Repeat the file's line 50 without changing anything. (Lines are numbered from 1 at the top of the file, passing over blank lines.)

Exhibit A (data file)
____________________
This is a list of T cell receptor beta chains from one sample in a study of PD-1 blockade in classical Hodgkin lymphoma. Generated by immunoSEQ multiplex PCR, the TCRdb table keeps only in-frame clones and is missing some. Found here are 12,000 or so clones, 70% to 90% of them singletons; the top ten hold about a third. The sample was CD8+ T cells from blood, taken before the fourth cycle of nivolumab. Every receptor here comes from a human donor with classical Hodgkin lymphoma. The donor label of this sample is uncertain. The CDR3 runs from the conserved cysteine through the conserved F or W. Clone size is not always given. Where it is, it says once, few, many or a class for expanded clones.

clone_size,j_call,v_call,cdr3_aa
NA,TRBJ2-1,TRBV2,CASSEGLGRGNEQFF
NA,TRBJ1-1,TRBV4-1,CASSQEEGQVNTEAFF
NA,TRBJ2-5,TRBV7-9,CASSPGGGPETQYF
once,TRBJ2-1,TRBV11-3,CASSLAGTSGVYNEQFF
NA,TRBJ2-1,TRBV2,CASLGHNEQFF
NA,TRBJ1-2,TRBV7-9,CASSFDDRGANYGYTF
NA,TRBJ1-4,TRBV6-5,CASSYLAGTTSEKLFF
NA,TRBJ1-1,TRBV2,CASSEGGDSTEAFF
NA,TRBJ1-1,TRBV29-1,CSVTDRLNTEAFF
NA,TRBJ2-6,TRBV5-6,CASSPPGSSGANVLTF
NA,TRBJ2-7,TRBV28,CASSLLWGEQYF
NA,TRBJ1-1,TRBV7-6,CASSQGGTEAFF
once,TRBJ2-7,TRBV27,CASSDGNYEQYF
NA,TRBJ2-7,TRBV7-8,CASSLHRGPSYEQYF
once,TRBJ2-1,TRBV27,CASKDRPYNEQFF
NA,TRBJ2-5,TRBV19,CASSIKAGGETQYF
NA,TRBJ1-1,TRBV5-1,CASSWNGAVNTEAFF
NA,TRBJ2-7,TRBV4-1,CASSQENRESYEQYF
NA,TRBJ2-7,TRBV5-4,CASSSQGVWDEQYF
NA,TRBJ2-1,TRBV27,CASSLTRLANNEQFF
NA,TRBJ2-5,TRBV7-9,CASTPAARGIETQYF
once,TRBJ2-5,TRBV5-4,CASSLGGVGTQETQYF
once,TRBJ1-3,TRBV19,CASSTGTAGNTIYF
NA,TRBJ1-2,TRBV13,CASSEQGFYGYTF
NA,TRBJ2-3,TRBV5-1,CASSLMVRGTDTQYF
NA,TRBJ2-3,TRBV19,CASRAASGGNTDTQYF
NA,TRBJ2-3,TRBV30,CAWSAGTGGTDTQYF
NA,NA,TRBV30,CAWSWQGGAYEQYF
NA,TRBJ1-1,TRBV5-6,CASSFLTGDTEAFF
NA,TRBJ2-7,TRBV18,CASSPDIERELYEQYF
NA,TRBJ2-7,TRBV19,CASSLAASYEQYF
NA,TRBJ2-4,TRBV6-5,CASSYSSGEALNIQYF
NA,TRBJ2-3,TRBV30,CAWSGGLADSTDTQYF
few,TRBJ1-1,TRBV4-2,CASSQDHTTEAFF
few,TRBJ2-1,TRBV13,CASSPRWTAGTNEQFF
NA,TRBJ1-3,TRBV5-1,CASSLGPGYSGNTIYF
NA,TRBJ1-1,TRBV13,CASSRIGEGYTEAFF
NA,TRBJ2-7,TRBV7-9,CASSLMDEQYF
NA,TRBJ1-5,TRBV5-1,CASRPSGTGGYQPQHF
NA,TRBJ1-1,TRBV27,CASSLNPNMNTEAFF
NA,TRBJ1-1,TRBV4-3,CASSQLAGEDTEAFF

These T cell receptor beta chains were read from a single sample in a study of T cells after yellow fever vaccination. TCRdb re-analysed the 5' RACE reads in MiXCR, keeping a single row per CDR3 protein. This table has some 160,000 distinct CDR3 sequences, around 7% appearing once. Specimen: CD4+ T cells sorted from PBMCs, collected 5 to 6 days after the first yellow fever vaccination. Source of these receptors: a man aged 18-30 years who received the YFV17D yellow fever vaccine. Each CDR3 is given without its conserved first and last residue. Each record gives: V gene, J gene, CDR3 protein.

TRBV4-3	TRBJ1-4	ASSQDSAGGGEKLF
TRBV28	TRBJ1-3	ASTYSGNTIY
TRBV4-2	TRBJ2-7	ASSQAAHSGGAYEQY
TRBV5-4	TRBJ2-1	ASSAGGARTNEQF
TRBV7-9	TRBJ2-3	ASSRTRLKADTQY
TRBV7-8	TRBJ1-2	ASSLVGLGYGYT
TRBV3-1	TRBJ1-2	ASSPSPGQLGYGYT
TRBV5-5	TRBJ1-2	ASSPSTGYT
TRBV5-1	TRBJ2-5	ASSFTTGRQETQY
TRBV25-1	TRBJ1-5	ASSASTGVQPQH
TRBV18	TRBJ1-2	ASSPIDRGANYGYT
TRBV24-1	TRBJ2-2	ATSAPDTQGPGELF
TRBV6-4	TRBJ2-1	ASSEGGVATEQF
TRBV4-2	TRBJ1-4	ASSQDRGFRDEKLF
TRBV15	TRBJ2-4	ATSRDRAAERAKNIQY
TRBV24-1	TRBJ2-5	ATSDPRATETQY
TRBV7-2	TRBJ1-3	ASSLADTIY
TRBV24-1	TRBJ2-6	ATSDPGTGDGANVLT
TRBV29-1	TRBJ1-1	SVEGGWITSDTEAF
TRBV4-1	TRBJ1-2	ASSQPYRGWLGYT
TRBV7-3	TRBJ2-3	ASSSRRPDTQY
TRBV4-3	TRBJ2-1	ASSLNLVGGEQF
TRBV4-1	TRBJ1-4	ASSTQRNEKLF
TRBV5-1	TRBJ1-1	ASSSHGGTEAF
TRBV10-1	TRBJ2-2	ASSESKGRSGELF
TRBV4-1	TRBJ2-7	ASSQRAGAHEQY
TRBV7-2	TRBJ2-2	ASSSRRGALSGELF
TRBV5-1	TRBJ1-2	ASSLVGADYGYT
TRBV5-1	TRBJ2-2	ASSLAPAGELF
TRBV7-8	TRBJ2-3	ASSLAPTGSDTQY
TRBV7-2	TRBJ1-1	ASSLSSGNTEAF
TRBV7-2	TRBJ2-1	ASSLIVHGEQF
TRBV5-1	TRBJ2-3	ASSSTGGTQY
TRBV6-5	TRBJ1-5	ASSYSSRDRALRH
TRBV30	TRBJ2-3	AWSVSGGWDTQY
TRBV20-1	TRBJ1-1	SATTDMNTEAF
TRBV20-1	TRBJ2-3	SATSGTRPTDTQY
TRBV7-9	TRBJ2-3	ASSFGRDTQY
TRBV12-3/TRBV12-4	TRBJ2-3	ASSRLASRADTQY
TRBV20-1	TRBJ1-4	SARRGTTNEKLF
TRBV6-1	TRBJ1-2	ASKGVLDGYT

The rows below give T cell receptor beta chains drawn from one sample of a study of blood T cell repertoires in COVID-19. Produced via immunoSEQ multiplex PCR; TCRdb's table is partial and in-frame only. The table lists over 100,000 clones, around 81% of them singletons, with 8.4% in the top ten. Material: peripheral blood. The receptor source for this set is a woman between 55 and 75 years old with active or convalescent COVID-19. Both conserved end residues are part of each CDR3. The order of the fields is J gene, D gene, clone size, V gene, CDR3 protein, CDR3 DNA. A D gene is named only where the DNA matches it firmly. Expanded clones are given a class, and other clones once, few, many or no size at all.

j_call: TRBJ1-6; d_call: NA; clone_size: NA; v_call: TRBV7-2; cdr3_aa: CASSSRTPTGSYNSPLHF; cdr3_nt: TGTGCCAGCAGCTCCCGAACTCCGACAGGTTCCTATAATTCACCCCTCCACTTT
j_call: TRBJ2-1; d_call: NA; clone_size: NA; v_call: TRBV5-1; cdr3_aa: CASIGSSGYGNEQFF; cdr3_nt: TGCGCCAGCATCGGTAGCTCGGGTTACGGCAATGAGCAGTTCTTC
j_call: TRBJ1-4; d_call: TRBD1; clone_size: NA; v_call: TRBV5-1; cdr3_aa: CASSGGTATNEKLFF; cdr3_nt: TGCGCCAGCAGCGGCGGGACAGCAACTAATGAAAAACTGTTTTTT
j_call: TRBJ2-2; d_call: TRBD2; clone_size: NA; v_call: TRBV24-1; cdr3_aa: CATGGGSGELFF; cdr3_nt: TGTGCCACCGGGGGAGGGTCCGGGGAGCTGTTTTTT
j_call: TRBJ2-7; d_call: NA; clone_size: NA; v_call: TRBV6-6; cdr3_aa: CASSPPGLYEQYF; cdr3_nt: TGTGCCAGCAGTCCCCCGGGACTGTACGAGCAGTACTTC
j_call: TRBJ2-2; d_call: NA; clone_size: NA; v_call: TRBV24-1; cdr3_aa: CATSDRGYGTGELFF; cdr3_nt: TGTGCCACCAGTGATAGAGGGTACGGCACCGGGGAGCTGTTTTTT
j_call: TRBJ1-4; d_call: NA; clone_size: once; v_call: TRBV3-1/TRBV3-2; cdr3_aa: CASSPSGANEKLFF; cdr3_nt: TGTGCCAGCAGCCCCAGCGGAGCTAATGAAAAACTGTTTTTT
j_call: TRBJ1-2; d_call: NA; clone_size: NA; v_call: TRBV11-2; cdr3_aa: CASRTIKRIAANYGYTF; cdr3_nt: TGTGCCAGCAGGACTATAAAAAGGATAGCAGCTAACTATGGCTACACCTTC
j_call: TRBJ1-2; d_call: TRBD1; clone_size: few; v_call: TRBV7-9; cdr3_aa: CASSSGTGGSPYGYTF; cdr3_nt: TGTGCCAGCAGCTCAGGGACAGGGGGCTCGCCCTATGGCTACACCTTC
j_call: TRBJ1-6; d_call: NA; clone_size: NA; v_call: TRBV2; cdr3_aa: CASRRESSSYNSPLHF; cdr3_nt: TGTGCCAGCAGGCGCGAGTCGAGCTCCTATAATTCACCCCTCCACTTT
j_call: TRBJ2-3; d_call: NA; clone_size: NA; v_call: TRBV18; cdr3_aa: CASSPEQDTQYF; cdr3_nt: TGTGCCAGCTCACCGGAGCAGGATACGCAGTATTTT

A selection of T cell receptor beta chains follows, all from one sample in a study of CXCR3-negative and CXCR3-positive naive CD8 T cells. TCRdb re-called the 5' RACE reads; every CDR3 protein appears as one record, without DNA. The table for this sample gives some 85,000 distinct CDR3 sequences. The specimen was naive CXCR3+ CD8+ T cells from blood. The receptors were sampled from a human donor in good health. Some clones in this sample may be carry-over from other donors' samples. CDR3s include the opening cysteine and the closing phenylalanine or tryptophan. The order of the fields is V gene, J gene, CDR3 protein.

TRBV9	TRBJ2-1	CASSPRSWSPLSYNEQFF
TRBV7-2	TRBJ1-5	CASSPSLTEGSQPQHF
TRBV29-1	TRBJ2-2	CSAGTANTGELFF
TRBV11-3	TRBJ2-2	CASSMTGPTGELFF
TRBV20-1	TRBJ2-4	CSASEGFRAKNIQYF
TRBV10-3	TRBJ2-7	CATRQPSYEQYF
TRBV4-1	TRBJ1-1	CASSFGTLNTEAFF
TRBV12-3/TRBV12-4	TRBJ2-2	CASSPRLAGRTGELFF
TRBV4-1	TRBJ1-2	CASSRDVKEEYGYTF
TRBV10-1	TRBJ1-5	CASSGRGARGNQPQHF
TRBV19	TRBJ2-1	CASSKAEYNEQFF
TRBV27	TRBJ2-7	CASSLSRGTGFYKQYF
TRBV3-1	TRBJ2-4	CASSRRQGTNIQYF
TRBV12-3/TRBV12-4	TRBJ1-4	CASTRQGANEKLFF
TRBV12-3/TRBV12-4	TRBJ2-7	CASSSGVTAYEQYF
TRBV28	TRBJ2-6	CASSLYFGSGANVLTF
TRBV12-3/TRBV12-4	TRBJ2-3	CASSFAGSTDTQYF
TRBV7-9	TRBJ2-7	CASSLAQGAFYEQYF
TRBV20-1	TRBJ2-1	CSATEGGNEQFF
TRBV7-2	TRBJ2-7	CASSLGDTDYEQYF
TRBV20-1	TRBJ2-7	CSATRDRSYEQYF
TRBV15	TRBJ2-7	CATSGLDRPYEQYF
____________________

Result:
TRBV7-8	TRBJ1-2	ASSLVGLGYGYT